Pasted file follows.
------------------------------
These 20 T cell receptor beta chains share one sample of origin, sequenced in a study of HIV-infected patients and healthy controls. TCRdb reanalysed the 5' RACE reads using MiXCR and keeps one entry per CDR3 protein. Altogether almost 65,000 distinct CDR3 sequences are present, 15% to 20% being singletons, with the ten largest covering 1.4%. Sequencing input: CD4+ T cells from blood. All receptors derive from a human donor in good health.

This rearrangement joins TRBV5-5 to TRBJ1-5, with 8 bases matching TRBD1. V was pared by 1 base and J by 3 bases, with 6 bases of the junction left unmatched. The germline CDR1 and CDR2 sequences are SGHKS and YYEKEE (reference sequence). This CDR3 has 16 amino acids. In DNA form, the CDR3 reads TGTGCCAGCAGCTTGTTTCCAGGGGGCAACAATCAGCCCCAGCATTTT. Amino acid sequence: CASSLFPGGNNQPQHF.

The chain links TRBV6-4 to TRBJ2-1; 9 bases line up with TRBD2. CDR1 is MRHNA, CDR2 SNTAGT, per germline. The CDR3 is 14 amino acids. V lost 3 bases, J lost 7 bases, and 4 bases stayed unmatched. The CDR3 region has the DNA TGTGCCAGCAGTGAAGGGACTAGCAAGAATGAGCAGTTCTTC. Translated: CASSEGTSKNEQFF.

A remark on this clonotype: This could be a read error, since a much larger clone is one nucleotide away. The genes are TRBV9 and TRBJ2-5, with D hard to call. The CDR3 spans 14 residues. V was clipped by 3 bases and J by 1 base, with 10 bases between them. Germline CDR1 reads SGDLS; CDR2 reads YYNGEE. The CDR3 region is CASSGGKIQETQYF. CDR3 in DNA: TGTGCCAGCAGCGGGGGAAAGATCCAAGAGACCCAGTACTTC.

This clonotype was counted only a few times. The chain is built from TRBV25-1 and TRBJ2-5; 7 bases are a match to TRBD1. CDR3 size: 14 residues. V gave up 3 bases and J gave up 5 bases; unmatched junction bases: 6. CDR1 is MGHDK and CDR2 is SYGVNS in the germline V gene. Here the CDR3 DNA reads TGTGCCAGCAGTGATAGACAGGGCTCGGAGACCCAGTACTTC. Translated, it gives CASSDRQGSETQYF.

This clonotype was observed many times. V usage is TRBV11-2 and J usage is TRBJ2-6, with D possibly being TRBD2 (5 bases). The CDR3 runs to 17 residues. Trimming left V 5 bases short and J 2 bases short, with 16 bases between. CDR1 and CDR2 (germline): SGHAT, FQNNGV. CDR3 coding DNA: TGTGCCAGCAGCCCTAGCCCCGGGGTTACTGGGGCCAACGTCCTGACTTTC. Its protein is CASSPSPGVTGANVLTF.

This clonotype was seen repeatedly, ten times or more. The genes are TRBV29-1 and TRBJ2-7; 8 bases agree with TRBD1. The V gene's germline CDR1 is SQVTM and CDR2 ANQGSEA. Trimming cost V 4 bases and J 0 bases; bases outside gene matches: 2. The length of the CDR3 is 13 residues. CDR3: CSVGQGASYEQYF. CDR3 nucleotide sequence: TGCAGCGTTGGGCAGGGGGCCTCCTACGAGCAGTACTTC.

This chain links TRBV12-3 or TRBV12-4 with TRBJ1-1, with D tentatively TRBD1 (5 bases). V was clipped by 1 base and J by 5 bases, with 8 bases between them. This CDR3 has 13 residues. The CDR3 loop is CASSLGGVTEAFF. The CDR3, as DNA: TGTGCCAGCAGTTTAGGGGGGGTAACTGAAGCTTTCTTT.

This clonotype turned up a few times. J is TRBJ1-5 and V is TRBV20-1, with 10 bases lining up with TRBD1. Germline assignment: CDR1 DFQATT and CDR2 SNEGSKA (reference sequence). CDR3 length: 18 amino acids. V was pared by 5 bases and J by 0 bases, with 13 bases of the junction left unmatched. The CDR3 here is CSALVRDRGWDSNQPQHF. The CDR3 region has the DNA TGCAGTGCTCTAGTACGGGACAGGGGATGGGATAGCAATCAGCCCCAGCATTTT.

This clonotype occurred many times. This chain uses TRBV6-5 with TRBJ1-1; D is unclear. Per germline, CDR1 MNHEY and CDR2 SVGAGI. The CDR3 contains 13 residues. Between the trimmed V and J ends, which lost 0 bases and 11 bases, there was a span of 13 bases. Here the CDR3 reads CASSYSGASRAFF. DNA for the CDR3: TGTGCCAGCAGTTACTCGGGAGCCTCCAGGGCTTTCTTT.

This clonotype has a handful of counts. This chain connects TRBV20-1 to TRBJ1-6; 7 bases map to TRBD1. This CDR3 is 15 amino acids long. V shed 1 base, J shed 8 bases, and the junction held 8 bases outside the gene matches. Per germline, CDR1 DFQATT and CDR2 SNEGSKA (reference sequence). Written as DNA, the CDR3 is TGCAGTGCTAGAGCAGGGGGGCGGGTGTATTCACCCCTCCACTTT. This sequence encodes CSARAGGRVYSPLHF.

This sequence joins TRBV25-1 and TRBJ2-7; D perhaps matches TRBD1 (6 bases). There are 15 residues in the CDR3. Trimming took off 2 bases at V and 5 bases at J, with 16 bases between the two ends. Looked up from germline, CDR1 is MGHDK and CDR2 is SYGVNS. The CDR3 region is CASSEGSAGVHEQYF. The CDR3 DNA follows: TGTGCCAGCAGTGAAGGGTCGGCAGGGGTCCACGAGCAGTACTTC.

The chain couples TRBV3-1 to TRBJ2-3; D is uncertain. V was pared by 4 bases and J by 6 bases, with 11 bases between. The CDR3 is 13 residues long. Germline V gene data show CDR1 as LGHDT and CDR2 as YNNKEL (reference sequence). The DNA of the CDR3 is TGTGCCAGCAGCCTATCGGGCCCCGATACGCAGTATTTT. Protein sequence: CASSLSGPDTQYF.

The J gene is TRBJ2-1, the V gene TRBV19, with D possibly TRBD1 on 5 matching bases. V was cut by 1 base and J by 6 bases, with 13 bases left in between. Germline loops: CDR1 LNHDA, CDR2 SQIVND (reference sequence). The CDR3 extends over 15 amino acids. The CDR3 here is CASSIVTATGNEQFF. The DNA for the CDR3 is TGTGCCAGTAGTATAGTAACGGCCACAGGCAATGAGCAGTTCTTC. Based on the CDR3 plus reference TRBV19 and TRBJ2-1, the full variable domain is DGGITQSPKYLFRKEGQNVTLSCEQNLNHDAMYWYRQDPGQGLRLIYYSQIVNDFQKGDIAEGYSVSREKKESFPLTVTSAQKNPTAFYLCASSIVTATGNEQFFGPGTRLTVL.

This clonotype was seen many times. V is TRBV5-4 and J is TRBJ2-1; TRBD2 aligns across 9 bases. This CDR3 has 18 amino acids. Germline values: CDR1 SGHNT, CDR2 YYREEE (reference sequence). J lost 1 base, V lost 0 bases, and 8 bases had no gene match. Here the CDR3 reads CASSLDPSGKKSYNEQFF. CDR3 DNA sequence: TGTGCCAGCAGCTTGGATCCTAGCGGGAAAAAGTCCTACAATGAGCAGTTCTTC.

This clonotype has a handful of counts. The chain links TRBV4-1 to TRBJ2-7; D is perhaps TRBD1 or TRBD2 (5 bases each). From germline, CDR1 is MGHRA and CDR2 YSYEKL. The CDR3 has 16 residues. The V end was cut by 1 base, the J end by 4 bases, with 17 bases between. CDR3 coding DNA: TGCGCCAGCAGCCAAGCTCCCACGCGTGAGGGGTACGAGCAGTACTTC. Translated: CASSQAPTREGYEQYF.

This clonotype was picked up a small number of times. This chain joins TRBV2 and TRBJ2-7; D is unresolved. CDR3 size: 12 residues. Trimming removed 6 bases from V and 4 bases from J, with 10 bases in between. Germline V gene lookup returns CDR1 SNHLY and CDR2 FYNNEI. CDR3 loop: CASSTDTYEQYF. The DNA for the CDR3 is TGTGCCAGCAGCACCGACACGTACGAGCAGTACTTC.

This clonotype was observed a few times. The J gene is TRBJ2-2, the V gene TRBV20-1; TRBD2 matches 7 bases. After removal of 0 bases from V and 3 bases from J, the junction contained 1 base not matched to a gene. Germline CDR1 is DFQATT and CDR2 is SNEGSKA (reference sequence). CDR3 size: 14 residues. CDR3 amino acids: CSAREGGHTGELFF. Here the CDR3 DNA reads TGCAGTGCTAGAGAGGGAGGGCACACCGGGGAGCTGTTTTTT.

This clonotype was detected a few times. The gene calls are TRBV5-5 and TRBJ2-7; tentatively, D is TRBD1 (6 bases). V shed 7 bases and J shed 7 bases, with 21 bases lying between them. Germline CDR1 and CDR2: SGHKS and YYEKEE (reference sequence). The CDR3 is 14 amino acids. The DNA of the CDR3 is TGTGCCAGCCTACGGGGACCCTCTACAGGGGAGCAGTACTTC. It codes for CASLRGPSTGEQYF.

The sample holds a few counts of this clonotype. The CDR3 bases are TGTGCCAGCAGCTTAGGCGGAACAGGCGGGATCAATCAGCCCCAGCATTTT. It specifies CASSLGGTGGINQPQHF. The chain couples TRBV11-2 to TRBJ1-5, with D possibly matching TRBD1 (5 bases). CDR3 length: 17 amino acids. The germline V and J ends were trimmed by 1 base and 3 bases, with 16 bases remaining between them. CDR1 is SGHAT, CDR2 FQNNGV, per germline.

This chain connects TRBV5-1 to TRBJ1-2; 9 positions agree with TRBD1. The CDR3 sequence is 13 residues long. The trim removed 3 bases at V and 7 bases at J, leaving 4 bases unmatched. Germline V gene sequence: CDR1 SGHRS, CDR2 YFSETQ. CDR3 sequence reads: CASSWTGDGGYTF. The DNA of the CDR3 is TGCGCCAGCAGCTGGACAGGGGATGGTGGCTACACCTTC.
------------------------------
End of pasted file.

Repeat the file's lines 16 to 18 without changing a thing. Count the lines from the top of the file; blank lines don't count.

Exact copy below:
This clonotype has a handful of counts. The chain links TRBV4-1 to TRBJ2-7; D is perhaps TRBD1 or TRBD2 (5 bases each). From germline, CDR1 is MGHRA and CDR2 YSYEKL. The CDR3 has 16 residues. The V end was cut by 1 base, the J end by 4 bases, with 17 bases between. CDR3 coding DNA: TGCGCCAGCAGCCAAGCTCCCACGCGTGAGGGGTACGAGCAGTACTTC. Translated: CASSQAPTREGYEQYF.

This clonotype was picked up a small number of times. This chain joins TRBV2 and TRBJ2-7; D is unresolved. CDR3 size: 12 residues. Trimming removed 6 bases from V and 4 bases from J, with 10 bases in between. Germline V gene lookup returns CDR1 SNHLY and CDR2 FYNNEI. CDR3 loop: CASSTDTYEQYF. The DNA for the CDR3 is TGTGCCAGCAGCACCGACACGTACGAGCAGTACTTC.

This clonotype was observed a few times. The J gene is TRBJ2-2, the V gene TRBV20-1; TRBD2 matches 7 bases. After removal of 0 bases from V and 3 bases from J, the junction contained 1 base not matched to a gene. Germline CDR1 is DFQATT and CDR2 is SNEGSKA (reference sequence). CDR3 size: 14 residues. CDR3 amino acids: CSAREGGHTGELFF. Here the CDR3 DNA reads TGCAGTGCTAGAGAGGGAGGGCACACCGGGGAGCTGTTTTTT.